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The Iodine Paradox - Supplement or Not to Supplement?

Iodine deficiency is controversial. 

Some experts say we have an epidemic of iodine deficiency and others say that our body actually doesn’t need much iodine. Both theories can back up their statements with research studies. 

Let’s have a deeper look into some of these theories: 

Algae on beach

What we do know is that over the last 30 years, our iodine intake has declined by 50% (and has been removed from our food supply!), while the ingestion of toxic competing halogens (bromine, fluorine, chlorine, and perchlorate) has dramatically increased in food, water, medicines, and in our environment. For example, iodine in wheat has been replaced with bromine, which is a gas used to fumigate your house for termites. 

Halogens are highly reactive, and can be harmful to humans and animals at high levels:

  • Fluorine is a highly toxic gas and is sourced from the mineral fluorite. Other toxic derivatives from this element include fluoride, which is used in toothpaste, Teflon cookware, refrigerants, and electrical insulation.

  • Chlorine is next and the most common compound derivative is table salt. The high oxidizing potential of chlorine led to commercial use for bleaching and disinfectant use. Public swimming pools use chlorine and many people still use it in their home for cleaning.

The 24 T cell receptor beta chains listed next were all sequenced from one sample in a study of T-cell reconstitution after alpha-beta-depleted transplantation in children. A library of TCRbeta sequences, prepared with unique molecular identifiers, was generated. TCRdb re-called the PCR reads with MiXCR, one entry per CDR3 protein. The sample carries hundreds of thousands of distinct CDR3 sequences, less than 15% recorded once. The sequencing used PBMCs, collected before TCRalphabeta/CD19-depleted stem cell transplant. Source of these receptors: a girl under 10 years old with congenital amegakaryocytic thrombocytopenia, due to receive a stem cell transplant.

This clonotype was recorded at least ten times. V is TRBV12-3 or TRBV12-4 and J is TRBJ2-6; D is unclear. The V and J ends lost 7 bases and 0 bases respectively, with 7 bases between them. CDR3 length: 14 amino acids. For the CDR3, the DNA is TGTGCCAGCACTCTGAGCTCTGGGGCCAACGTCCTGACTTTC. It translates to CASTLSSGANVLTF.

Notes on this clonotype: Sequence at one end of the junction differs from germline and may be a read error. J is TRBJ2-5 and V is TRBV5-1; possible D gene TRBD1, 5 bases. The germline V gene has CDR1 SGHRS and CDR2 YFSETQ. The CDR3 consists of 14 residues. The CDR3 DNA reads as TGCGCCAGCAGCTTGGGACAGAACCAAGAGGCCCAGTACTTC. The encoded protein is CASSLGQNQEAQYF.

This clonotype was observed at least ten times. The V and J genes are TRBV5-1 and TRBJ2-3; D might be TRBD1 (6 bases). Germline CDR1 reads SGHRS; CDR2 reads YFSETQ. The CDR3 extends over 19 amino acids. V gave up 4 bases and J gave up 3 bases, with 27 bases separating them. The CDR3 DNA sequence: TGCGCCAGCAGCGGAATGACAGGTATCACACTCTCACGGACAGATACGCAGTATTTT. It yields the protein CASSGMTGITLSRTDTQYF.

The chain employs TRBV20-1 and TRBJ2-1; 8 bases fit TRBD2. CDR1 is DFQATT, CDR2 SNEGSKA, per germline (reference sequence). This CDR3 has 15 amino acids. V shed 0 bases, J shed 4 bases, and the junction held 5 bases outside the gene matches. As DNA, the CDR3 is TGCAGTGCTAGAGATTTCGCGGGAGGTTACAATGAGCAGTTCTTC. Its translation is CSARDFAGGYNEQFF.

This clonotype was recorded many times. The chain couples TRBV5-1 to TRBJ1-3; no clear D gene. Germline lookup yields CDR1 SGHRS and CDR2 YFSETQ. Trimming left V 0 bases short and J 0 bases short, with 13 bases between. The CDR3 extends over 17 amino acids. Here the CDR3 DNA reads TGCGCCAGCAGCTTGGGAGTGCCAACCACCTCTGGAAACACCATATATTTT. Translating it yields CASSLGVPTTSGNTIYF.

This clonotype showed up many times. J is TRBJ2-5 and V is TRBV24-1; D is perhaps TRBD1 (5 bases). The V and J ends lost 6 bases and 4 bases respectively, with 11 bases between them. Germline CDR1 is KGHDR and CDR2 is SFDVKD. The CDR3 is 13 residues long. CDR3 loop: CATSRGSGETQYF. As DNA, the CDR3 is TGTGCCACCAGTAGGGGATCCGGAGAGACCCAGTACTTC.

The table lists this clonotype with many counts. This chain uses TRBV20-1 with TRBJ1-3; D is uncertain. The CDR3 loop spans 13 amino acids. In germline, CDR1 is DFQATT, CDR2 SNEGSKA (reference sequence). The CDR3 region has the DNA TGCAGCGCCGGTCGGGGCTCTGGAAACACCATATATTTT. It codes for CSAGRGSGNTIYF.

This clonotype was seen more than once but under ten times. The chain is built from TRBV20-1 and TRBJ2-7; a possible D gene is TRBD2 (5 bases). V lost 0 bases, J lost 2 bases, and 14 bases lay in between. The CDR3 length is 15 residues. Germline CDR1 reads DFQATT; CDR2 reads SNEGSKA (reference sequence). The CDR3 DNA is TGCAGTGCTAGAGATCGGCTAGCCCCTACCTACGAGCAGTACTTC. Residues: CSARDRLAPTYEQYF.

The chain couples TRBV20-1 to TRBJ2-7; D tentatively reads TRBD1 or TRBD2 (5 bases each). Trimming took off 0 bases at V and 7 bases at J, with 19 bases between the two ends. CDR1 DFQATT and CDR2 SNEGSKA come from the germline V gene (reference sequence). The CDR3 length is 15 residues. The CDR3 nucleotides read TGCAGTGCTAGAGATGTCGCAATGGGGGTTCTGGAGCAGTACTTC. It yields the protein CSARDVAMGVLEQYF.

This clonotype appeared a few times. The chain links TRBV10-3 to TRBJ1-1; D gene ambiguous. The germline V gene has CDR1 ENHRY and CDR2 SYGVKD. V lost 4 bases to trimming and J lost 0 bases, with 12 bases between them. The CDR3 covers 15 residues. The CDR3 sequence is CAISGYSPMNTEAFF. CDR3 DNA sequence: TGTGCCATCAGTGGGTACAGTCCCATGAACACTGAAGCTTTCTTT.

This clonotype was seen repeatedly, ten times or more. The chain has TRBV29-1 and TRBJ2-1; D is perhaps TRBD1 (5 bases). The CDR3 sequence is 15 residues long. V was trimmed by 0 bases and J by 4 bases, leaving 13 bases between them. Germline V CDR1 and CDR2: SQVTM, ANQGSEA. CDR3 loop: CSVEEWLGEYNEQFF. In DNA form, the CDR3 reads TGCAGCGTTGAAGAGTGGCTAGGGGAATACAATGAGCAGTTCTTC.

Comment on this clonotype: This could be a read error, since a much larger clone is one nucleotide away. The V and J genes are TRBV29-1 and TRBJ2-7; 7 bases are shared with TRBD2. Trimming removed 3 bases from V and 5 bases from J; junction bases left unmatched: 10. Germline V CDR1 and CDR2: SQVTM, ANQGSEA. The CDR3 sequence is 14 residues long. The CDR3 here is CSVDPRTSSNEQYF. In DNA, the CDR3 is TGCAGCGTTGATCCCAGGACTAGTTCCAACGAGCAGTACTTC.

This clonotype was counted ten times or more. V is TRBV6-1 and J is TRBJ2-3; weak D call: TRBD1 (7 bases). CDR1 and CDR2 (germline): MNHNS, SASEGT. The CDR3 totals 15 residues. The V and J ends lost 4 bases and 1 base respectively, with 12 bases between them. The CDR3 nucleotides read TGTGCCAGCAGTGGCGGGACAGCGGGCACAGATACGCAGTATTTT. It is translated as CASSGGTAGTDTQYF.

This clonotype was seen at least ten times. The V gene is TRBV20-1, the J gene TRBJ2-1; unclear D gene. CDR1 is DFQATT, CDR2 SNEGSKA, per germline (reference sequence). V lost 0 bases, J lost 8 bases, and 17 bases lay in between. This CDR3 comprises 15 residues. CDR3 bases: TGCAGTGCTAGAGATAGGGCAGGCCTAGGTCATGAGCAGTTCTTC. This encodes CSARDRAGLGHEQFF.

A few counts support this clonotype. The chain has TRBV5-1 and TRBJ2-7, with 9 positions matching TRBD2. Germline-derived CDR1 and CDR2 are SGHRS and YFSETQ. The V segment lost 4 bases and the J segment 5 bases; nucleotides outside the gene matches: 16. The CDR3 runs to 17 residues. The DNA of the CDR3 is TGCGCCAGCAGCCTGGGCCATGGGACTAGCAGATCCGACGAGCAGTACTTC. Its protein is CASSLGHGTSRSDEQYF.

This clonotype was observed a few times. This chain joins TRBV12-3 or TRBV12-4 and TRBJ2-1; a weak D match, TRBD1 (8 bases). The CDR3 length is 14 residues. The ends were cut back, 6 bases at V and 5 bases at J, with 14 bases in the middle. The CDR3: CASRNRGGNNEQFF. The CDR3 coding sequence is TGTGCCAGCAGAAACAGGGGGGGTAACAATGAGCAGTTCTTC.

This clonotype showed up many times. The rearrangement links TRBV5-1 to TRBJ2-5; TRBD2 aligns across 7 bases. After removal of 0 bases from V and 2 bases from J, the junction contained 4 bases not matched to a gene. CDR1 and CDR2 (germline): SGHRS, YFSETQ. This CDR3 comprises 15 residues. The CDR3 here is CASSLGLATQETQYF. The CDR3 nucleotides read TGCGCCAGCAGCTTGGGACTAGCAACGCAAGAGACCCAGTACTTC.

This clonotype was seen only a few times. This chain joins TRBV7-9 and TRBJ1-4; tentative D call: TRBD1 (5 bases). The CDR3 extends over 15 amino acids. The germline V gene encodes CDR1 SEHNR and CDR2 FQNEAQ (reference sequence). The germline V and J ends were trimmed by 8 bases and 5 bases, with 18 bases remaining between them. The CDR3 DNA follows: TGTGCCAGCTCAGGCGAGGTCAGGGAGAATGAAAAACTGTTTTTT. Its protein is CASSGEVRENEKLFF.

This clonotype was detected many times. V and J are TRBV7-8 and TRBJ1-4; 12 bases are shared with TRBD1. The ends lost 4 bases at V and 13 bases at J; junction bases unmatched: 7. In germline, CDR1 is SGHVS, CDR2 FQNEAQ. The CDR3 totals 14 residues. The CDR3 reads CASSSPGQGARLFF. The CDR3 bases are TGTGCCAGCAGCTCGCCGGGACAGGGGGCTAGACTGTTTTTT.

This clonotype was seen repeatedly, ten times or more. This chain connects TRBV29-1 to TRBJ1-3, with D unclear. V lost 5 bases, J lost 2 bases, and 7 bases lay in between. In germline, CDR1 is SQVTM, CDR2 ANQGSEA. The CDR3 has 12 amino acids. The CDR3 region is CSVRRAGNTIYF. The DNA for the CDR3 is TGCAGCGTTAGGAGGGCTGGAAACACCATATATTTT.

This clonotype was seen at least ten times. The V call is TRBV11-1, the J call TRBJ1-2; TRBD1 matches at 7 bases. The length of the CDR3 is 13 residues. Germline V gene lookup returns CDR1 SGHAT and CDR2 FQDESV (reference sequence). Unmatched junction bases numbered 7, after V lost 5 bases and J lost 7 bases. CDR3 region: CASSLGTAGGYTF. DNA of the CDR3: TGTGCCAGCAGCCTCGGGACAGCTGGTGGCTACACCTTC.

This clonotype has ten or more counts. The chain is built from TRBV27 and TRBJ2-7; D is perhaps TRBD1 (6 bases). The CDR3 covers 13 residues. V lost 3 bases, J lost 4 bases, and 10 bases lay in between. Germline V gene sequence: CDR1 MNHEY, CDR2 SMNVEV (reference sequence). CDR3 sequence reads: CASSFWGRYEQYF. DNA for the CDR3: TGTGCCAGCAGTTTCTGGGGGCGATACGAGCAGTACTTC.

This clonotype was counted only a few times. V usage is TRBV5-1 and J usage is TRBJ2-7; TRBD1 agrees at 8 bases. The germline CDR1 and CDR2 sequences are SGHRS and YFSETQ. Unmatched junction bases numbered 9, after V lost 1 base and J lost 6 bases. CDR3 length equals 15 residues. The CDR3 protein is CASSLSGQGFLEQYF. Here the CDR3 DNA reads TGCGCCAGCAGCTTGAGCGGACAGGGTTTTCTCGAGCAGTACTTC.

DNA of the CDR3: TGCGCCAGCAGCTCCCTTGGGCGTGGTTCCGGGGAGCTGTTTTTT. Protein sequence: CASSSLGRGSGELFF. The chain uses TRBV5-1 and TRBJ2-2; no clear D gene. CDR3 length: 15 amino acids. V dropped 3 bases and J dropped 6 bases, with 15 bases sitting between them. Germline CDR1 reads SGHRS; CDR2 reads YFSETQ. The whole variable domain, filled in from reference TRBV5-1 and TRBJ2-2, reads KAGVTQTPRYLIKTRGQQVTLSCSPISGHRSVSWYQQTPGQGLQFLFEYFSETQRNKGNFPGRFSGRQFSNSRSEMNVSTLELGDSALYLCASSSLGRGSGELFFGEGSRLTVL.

• Bromide exposition does not come only from bread, as mentioned above. Far from that. Bromide is all around us: in the dust, carpets, textiles, foams, electronics and plastics (Source). And it has also been found in fat from red meat and poultry in the US (Source). In concentrated levels, it is still quite toxic and can cause multiple neurological symptoms and skin eruptions. Bromide is considered a goitrogen. A goitrogen refers to any substance that suppresses the function of the thyroid gland by interfering with iodine uptake. As a result, this can cause enlargement of the thyroid, also called a goiter.

All of these halogens have similar structures and compete with iodine – especially fluorine, chlorine, and bromine. Combined with the fact that many people are not eating iodine rich foods like fish and sea weed daily, you can see where the theory comes from that many people are supposedly iodine deficient.